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Beijing Internet Court's case included as top typical case of personal information protection

bjinternetcourt.gov.cn | Updated: 2021-03-26


A case of personal information infringement concluded by the Beijing Internet Court, which alleged against the WeRead app has now been included among the 2019-2020 national top 10 typical judicial cases in protecting consumers' rights by the China Consumers Association.

The case was trialed by a collegiate bench with Sun Mingxi as the chief judge, Yan Jun as a judge and Hao Zuo as a people's assessor.

Huang, plaintiff of the case, had found that the WeRead app run by Tencent, defendant of the case, didn't allow users to log in the app if they didn't give their authorization. Meanwhile, the authorization means the app could access and transfer data regarding the user's WeChat friends. Huang claimed that that was an infringement that the defendant should cease.

The collegiate bench held that the app's failure to inform the plaintiff and obtain consent with reasonable "transparency" in the license service agreement infringed his personal information rights.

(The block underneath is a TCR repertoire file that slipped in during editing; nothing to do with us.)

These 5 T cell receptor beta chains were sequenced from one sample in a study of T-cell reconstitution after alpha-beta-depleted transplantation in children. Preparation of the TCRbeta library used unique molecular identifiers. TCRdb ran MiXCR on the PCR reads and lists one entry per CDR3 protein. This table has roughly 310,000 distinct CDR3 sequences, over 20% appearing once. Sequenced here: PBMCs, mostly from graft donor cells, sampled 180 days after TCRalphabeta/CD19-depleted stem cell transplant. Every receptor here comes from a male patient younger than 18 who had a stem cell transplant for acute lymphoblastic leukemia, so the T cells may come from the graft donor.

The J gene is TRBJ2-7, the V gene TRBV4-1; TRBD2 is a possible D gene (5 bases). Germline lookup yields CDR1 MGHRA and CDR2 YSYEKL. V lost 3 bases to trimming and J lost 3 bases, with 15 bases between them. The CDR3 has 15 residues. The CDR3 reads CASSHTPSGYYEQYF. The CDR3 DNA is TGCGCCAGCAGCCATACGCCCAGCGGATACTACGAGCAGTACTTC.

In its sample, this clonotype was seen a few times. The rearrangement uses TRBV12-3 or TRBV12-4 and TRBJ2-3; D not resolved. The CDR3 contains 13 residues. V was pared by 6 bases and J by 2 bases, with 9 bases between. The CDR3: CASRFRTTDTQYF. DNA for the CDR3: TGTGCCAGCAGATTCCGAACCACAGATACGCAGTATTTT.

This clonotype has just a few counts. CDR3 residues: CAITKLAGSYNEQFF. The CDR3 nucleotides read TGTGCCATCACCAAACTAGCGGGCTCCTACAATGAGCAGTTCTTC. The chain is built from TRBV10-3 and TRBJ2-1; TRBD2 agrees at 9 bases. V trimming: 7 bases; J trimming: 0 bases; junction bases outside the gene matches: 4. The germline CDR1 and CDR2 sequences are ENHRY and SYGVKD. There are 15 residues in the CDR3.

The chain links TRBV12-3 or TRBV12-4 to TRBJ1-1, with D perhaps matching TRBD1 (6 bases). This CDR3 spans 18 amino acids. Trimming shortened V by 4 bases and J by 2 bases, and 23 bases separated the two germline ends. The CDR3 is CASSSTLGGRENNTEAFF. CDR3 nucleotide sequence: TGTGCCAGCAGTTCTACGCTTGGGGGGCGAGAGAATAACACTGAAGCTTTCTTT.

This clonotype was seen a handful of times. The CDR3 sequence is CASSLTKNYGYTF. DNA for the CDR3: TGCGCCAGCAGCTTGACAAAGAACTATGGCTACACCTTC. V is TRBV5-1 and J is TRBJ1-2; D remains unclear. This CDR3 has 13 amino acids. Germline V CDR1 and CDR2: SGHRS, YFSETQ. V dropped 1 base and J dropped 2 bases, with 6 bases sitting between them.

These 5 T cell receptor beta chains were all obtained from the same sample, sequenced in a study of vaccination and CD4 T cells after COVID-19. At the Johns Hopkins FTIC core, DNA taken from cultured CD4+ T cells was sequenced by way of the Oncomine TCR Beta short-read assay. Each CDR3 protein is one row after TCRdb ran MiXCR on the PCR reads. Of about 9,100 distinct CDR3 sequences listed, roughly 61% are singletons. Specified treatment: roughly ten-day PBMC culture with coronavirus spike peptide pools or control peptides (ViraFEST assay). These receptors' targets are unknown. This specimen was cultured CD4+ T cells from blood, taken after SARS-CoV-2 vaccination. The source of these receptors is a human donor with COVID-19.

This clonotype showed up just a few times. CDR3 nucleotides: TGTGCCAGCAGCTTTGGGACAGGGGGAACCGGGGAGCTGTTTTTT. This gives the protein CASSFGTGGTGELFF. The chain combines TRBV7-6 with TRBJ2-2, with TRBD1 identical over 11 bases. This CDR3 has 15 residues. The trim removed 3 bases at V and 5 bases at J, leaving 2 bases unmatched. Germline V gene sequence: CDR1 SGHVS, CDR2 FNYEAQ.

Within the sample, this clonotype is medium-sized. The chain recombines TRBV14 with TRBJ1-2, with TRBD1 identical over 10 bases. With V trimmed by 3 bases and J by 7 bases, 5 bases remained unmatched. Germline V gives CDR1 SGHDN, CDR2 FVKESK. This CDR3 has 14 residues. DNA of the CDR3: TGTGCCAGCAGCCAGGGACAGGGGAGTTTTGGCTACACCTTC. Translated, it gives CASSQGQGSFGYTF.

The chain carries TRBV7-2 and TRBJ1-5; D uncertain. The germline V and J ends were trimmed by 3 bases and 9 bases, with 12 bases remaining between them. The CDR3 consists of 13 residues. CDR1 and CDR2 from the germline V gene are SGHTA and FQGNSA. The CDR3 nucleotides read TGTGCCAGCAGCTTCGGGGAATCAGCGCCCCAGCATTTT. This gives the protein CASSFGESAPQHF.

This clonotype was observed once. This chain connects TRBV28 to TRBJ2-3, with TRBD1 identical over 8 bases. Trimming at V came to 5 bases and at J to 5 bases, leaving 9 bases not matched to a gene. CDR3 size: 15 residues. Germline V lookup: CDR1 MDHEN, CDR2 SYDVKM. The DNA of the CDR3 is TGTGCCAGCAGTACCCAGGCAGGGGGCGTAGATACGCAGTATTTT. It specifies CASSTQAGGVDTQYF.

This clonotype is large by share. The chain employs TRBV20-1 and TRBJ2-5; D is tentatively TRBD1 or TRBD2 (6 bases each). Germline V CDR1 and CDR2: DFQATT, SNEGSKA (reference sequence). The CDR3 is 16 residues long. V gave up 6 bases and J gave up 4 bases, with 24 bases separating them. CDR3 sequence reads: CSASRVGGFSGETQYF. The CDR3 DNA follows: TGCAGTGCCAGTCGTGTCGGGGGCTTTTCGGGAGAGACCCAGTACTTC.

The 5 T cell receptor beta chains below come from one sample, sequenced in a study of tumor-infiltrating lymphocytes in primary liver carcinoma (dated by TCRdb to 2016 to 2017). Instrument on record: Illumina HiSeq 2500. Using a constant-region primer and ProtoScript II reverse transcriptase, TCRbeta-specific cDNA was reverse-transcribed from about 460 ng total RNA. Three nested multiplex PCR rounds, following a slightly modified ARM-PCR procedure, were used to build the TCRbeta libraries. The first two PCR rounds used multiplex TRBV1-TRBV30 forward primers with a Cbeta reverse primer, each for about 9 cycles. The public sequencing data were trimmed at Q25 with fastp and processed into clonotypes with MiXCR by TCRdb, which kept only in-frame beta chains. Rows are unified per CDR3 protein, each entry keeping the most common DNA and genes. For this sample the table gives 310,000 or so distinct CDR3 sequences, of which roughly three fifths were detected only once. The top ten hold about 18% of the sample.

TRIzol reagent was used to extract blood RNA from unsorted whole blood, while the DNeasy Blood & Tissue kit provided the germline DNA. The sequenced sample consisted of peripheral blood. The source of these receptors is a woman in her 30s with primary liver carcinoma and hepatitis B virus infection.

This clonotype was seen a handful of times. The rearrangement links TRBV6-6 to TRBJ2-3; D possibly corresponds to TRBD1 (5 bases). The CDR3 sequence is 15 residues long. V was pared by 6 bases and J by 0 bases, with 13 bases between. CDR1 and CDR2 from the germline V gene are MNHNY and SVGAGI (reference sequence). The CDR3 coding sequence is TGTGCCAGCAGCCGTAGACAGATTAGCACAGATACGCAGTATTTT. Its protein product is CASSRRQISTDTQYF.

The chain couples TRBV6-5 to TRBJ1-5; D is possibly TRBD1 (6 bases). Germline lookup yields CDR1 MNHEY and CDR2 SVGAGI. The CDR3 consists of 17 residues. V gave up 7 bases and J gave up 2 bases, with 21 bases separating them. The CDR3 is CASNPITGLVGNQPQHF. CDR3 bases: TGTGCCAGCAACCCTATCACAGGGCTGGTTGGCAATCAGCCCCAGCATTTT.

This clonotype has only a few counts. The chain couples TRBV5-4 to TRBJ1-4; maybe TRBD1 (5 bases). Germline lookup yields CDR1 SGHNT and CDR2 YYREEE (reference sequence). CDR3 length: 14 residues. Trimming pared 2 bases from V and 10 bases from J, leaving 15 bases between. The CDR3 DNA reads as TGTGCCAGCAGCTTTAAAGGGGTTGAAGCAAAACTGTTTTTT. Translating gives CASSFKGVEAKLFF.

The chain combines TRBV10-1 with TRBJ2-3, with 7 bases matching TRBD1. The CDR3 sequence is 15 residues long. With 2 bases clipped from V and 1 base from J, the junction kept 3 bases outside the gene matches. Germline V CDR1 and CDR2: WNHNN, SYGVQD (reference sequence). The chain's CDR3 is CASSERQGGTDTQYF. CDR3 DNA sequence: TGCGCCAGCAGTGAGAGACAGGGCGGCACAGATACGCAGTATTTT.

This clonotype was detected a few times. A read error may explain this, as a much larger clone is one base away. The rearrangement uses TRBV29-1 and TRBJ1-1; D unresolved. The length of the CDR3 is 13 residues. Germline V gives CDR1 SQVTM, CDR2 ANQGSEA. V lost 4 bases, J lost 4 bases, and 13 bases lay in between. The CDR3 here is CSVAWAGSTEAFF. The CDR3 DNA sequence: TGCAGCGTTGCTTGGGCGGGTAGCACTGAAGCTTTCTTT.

The collegiate bench reminds consumers that network operators should follow the principles of legality, justice and necessity and meet the conditions of informing the user and getting permission when collecting and using personal information. 

Users should pay attention to relevant software service agreements and privacy policies before using mobile apps, and should carefully read the terms related to information collection type, storage and security, so as to prevent damage to their legitimate rights and interests caused by the procedures of mobile apps.

Having collected and summarized the judicial cases nationwide related to protection of consumers' rights between 2019 and 2020, the China Consumers Association organized experts and lawyers to select top 10 typical judicial cases from the perspective of consumers' rights protection.

The 10 typical case covers the current hot issues of consumers' rights protection, such as the protection of mobile app users' personal information, the "bundled installation" of internet terminal software, automobile consumption fraud, and charging for telecom services without notification.